The Website includes links where visitors can donate to memorial funds or visit other public safety sites. When an Arizona peace officer dies in the line of duty, the Website will feature details about the officer’s upcoming funeral.

Coogan, in an interview before the Glendale officer’s funeral, talked about his experiences on 9/11, his background and the Arizona Highway of Heroes program’s formation and goals.

Born into police family

Coogan’s day job is high-tech sales. He’s been doing it for more than 20 years. But on his personal time, Coogan is a reserve deputy with the Maricopa County Sheriff’s Office. He was named MCSO 2010 Reserve Deputy of the Year.

Michael Coogan’s family has been in law enforcement in Denver since 1908 – his great-grandfather was a patrolman, his grandfather was a police captain, and his father was chief of police. Coogan says his father has remarried, and his wife is police chief in Littleton, Colo. Photo courtesy of Michael Coogan

After 9/11, Coogan’s life underwent many changes. His marriage ended. He changed jobs. He and a friend, William Burton, self published a tongue-in-cheek humor book, “Know Your Pig: Playful Relationship Advice for Understanding Your Man.” Coogan says the book can help women understand men. Coogan recently was invited to become a trustee with the Arizona chapter of C.O.P.S. (Concerns of Police Survivors).

Idea came from Highway of Heroes in Canada

In 2009, Coogan’s application to attend the MCSO reserve academy was accepted. But classes didn’t start for several weeks. He was still working in Canada, selling computer software. One day, Coogan and his girl friend were driving in Toronto when they saw people lining up to stand on highway overpasses. Many had small Canadian flags. Cars began pulling to the side of the road.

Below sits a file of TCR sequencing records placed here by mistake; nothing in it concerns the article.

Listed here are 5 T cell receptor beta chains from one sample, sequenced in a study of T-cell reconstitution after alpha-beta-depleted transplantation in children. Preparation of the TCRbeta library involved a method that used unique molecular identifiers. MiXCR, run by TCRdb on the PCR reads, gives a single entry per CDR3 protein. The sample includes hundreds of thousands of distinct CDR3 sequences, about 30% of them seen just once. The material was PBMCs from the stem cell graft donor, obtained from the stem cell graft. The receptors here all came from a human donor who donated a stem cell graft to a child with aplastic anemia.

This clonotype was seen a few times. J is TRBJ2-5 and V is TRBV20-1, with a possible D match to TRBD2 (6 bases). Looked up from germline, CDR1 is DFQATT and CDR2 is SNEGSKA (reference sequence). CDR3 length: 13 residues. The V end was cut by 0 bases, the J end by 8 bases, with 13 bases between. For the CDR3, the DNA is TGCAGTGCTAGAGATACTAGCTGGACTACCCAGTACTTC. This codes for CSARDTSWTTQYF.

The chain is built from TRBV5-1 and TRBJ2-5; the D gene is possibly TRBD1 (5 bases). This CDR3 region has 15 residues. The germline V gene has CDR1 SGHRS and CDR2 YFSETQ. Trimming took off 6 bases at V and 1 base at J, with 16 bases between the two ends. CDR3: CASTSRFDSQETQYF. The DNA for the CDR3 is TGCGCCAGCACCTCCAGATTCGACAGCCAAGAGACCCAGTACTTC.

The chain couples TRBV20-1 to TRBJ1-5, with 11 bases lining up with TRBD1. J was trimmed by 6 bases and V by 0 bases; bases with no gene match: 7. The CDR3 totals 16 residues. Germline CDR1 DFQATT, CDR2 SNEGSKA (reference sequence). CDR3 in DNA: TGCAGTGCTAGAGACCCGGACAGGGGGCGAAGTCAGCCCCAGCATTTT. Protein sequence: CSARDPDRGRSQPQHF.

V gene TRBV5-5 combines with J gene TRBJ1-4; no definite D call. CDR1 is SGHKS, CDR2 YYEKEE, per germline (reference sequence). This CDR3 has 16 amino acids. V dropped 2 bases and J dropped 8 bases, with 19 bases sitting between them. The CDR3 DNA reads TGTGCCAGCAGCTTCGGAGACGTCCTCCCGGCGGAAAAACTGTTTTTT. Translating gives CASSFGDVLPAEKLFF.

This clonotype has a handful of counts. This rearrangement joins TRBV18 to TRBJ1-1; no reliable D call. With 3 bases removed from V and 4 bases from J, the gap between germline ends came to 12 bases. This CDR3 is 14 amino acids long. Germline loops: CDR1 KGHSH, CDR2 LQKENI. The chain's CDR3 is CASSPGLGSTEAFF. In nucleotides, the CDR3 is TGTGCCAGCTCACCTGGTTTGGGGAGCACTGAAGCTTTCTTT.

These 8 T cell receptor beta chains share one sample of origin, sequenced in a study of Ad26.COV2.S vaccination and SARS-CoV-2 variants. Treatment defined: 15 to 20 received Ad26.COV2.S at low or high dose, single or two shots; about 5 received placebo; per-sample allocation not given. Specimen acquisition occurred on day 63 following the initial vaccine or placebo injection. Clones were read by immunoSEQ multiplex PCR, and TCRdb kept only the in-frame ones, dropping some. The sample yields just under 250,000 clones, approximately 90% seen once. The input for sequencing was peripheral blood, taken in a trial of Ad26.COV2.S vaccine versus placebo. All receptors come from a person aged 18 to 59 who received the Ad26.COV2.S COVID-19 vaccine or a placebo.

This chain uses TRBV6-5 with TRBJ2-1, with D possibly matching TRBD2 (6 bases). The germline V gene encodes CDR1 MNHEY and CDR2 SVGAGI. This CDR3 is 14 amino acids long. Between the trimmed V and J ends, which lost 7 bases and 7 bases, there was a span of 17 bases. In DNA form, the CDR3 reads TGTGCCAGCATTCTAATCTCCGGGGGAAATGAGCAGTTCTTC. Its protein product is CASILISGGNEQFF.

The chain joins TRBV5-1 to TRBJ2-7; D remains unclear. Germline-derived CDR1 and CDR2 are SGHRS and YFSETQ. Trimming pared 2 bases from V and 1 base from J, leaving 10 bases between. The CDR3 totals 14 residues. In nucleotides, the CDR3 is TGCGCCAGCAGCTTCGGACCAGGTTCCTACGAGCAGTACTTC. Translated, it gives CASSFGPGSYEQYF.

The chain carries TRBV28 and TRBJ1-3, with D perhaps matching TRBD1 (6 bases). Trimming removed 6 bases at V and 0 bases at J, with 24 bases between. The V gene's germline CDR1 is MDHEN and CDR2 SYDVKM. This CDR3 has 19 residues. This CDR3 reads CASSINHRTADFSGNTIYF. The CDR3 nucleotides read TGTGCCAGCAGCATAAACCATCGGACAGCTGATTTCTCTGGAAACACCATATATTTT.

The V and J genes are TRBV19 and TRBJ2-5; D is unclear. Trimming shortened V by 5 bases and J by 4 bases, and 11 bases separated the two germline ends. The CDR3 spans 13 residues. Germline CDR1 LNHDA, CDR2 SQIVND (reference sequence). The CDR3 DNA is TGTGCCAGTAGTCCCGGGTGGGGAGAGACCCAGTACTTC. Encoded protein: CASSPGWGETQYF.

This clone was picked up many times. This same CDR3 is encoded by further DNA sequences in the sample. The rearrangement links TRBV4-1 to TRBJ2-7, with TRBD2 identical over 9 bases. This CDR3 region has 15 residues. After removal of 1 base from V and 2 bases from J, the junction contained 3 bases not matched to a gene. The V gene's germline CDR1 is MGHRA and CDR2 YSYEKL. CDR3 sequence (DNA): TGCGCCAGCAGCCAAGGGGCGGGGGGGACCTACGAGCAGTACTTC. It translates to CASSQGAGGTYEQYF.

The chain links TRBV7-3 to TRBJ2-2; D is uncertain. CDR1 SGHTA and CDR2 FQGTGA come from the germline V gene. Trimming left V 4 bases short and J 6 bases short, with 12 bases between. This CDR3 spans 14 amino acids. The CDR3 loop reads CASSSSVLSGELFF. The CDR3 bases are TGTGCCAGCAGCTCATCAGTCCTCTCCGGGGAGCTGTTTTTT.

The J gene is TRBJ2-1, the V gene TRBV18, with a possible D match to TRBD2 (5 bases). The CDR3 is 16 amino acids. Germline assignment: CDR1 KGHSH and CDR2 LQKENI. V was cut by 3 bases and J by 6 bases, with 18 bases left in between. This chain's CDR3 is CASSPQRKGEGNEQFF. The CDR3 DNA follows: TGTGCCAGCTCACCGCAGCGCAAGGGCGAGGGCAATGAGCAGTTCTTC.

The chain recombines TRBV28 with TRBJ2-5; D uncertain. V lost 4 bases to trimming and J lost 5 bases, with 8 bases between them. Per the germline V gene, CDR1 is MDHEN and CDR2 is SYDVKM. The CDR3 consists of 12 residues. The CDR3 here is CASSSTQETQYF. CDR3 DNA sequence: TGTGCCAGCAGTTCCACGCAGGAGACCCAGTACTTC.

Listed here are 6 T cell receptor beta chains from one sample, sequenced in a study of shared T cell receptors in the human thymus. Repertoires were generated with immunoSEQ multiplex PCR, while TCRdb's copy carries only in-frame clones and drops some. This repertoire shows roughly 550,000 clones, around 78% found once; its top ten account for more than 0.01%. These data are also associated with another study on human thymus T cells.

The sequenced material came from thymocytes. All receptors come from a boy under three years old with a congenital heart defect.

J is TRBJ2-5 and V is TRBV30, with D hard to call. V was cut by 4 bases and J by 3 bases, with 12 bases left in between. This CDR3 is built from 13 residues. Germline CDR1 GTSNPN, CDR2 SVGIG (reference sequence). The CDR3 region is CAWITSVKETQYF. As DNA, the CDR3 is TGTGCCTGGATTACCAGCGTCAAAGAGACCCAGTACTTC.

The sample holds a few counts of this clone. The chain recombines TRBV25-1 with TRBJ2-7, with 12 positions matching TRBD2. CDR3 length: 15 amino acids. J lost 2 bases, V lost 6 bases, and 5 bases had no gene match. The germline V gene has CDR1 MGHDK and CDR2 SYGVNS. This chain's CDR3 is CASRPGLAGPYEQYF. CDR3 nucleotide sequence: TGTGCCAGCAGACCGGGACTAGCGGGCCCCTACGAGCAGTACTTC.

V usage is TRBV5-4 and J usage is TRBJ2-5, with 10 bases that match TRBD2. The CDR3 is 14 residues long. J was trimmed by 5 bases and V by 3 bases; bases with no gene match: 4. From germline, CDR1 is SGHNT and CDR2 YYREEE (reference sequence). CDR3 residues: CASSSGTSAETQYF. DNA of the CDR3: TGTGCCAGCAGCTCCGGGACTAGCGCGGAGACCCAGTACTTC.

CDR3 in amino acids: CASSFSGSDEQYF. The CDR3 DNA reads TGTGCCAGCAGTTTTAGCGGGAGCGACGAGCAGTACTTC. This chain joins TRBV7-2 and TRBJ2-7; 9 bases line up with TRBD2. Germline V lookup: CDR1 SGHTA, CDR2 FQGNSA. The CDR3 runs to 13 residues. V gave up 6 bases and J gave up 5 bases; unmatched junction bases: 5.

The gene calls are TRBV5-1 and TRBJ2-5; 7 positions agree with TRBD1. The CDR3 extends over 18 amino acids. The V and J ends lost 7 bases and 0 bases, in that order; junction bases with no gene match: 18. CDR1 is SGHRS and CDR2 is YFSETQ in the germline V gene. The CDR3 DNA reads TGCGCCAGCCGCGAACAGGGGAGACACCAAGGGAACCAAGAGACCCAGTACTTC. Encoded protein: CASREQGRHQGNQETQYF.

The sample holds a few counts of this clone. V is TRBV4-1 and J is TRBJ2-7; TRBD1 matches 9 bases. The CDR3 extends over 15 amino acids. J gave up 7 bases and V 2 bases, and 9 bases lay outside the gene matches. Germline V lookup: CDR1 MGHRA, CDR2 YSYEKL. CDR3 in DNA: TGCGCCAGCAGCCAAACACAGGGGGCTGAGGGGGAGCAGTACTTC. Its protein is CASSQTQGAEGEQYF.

“I said, what’s going on. She said turn on the radio. There’s probably a fallen (Canadian) soldier returning.”

Coogan said he pulled to the side of the road. His friend told him that in Canada, the bodies of Canadian soldiers killed in combat receive recognition from the public.

“It’s almost like society just stops. The noise level goes down. All you hear is just nature. You might hear the odd car or two. It’s deathly quiet. You hear birds chirping or something.”

Society’s Fabric Stronger

Coogan says the Highway of Heroes in Canada strengthens the connection between the public and the military.

“I think it makes them appreciate the jobs that soldiers do, and how it impacts what they’re doing. It ties totally into the fabric of society.

“Their kids come out and they’re quiet and they’re listening and their parents teach them about it.  It teaches them to understand how fragile life is. And how one minute you can be here and the next minute you can be gone. So live your life with integrity and honor at whatever it is you’re doing, but do it as an honorable thing.”

Coogan says Canada’s Highway of Heroes program later sparked his idea for a similar program to honor Arizona police officers killed in the line of duty.

Monthie, whose father was a police officer for 32 years in Illinois, says he supported Coogan’s proposal when he first heard about it. He says encouraging the public to line up along a police funeral route strengthens the community.

“I think what it does, just like in the military, it shows a sign of respect,” Monthie says. “It shows a willingness of the community to accept what the officer or officers, or the first responders, have done and sacrificed for the good of the community.”

Arizona Highway of Heroes

Coogan, Monthie, Tapley, Swencki and other volunteers typically give away a couple thousand U.S. flags at police funerals. They also may join other officers at the gravesite.